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Prior record

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exnoctus
9/24/2018 21:52 EST

Hello,

For Chile, I am interested in moving to retire. Unfortunately, I have (1) prior misdemeanor charge on a criminal record. I only paid a fine for this charge.

Will this bar me from being able to move?
Thanks.

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FAIRCLOUGH
9/25/2018 11:10 EST

Getting a temporary resident visa entails providing an FBI record search certificate. Your charges may or may not show up on this record.
If it does, submit a copy of the certificate to the nearest Chilean Consulate office and have them verify if your request would be accepted. If they say maybe, you may have to file for the 470 dollar visa to see if it is approved.

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emmaemma
8/11/2019 17:21 EST

Curious to hear what happened; were you able to get a visa and/or enter Chile?

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Lmatthies
8/11/2019 22:09 EST

Hi emmaemma
Due to time constraints we opted to not apply in the US. We are now in Santiago and I have gotten as far as registering in the system and requesting an appointment. We will see how it goes. If we don’t have a temp residence visa by Oct 1 them we will have to leave the country for a few days. Hopefully we can secure the visa before Jan 1.

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emmaemma
8/12/2019 03:44 EST

Thanks for your response !
So, you were able to enter the country with a record? Did they ask you any questions regarding your record? I've read stories of people with DUI being sent back on a plane.

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Encourager
8/15/2019 09:14 EST

Possibly, your misdemeanor charge could keep you from obtaining a permanent visa. In order to obtain a permanent visa in Chile you have to submit a certified FBI background report on yourself to the Santiago, Chile immigration headquarters office who then (after about a year of investigation on their own) will either accept your application for permanent residency (or not).

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emmaemma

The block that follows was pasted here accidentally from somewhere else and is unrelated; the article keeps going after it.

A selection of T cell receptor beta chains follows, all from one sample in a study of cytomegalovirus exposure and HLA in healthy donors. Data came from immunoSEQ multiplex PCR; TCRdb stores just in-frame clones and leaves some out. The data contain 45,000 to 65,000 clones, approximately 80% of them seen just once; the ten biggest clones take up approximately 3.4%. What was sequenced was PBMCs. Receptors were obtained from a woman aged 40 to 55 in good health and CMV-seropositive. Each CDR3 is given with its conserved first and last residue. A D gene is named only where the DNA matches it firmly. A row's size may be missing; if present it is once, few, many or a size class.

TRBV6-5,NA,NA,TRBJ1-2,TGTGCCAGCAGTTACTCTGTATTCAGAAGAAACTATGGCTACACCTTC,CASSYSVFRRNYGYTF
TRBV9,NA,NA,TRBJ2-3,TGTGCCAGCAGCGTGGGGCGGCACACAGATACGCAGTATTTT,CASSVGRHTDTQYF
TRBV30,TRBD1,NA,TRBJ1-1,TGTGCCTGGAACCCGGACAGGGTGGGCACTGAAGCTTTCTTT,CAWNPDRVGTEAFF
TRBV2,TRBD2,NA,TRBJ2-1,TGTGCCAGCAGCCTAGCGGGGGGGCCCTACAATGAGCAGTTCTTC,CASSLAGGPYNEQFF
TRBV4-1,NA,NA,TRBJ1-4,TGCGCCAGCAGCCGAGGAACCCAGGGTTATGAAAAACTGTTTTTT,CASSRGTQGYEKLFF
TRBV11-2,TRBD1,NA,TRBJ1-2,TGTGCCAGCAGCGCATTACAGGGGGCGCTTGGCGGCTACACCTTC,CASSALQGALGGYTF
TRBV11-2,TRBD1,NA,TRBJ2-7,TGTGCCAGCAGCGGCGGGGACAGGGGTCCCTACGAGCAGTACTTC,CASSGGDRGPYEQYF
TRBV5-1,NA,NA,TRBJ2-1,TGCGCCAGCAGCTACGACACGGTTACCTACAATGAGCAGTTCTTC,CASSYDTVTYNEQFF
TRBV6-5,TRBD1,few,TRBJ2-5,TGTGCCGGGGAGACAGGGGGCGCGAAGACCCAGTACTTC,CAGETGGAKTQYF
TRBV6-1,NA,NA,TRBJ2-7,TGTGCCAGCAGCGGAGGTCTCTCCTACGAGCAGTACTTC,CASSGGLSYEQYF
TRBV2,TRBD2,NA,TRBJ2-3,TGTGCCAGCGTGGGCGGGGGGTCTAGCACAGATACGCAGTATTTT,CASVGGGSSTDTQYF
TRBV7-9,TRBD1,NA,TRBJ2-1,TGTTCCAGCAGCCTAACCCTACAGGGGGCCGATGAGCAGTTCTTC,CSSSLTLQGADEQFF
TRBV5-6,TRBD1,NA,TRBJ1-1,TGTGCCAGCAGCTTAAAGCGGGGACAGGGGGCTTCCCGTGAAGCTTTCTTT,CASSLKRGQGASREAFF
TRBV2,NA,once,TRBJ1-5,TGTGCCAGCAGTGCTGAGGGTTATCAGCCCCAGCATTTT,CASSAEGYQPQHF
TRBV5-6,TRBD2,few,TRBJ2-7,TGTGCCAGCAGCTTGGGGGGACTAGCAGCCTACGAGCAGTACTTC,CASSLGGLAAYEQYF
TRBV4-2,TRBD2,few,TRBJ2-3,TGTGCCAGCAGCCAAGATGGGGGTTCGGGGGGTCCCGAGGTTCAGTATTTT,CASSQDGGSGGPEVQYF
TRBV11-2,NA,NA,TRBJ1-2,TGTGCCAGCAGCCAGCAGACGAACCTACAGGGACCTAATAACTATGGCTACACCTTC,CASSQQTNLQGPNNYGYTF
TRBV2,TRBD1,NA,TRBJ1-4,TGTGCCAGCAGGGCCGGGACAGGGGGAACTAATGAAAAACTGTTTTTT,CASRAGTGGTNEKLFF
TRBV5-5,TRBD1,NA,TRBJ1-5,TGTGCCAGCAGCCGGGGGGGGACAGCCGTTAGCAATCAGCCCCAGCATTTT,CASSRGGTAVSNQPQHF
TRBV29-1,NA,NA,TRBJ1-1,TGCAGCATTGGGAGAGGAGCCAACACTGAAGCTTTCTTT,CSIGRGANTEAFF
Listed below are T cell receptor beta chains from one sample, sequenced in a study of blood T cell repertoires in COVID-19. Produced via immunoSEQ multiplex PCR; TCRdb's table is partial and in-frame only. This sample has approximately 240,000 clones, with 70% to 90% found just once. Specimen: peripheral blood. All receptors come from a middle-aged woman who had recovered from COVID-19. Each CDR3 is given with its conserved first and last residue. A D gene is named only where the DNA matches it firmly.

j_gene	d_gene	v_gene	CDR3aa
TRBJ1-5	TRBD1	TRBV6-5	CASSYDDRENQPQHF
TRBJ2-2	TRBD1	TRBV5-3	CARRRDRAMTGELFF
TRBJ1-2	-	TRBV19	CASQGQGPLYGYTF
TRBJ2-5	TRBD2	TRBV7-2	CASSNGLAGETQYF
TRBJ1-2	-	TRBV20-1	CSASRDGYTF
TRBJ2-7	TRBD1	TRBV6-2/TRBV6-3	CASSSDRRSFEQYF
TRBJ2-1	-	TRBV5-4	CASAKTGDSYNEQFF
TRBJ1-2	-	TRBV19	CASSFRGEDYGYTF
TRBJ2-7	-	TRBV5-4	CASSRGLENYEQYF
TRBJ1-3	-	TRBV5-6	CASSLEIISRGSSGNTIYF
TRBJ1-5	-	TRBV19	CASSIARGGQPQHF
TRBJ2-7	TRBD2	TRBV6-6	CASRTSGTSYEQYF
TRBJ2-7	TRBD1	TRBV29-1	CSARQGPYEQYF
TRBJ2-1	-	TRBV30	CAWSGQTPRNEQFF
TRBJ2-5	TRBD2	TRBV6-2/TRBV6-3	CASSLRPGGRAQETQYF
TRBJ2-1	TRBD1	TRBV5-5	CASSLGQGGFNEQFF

8/16/2019 13:49 EST

Thanks.

Do you know if that is a new prerequisite to get PR? I actually applied for temporary visa a couple of years back, and they did not require an FBI check and it also wasn't listed on the steps for PR back then. I was applying in Los Lagos. Maybe it differs per region and/or laws have changed.

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Encourager
8/16/2019 19:01 EST

The immigration law is the same throughout Chile. The Permanent Visa is more demanding than the Temporary Visa. All your paperwork can be initiated by your closest Immigration Office in Chile to where you want to live. The Temporary Visa is simple and there is no charge for that visa. But the Permanent Visa has to be at least applied for before your Temporary Visa expires The Permanent Visa is finally approved after about one year + and there are many fees that have to be paid. The President of Chile, Sebastian Pinera has just passed a law that possibly makes it impossible to get a Permanent Visa here because he has frozen those visas (I think it doesn't apply for USA citizens who want to Immigrate to Chile) But to be certain, contact the closest to you Immigration office in the USA to be certain of this new law (which was just passed a couple of weeks ago) as it may not apply to US citizens. Whatever you do, DO NOT choose to LIVE in the city of Santiago. It is very dangerous because of all the Honduras, El Salvador, Guatemala, Columbia, and Venezuelan people trying to flee their own countries to Chile because Chile is the safest and most secure, and most freedom-providing country in Central and South America. Good Luck in getting more information. It is best to contact directly the Immigration Office in Santiago to be certain how the new changes in immigration law may affect you. Steve

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Encourager
8/16/2019 19:07 EST

Yes, I have had my Temporary Visa for 2 years, but I recently had to apply for the Permanent Visa because I couldn't just renew my Temporary Visa any longer. Once you apply for the Permanent Visa, the closest Immigration Office to where you live in Chile will give you a letter that you should carry with you along with your U.S. passport for identification if ever anyone may ask you for proof that you are legally living in Chile. Otherwise, you may be deported.

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liewald
8/16/2019 21:21 EST

Rules changed, but no new laws (yet)

I don't have time to start correcting Mr dissEncourager just know that he is 99.5% WRONG

Permanencia Definitiva (PR) is not a visa,
It is only granted by Immigration Department in Santiago.

Applications for it are now on-line only and everyone has to submit police records from their countries of origin.

Best
Walt

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liewald
8/16/2019 21:24 EST

Normally if you got a fine and not served time, it is no "criminal" as defined for "antecedentes penales"

It is unlikely that your are on an international database that will prevent you from entering the country,

Best

Walt

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Fredonia
8/18/2019 18:36 EST

this original post is a year old. The OP never responded to the numerous responses here..

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